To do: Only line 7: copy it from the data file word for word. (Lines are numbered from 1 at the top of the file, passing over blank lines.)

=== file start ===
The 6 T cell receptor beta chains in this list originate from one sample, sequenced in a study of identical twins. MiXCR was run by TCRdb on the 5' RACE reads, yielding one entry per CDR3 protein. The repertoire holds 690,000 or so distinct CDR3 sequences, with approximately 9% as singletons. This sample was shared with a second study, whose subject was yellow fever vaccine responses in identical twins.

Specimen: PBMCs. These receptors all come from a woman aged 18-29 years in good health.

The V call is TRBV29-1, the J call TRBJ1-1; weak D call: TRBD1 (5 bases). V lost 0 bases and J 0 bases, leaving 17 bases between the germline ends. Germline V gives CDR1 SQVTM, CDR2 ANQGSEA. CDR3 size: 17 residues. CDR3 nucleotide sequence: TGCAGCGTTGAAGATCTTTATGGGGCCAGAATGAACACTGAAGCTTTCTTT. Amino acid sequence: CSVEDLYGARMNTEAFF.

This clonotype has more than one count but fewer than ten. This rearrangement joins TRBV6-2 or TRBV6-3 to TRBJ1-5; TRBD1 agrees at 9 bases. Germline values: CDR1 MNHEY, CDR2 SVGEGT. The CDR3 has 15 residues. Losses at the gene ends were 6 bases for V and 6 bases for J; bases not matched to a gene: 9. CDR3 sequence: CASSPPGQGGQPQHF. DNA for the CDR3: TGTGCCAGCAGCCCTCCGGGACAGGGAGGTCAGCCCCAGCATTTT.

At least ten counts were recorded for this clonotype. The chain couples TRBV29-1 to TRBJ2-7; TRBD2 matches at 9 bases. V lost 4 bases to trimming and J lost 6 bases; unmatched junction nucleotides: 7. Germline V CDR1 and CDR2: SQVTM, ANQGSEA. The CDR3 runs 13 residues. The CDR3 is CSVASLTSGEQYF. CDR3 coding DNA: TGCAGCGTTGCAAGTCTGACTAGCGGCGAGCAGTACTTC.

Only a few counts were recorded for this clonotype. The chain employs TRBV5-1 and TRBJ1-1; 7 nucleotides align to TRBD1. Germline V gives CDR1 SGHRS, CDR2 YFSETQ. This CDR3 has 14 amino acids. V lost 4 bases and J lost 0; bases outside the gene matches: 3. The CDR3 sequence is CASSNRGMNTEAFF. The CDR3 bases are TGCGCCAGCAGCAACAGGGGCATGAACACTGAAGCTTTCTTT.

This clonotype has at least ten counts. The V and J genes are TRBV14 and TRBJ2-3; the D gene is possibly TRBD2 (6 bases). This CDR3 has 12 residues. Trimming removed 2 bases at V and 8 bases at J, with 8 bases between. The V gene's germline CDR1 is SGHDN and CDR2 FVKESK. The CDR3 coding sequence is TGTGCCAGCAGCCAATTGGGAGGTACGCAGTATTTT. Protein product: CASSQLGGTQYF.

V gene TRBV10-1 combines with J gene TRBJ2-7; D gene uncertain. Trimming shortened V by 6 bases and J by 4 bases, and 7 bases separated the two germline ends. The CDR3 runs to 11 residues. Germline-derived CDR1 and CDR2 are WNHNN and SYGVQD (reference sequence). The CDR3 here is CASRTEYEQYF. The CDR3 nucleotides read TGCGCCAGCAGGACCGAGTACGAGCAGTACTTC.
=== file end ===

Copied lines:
This clonotype has at least ten counts. The V and J genes are TRBV14 and TRBJ2-3; the D gene is possibly TRBD2 (6 bases). This CDR3 has 12 residues. Trimming removed 2 bases at V and 8 bases at J, with 8 bases between. The V gene's germline CDR1 is SGHDN and CDR2 FVKESK. The CDR3 coding sequence is TGTGCCAGCAGCCAATTGGGAGGTACGCAGTATTTT. Protein product: CASSQLGGTQYF.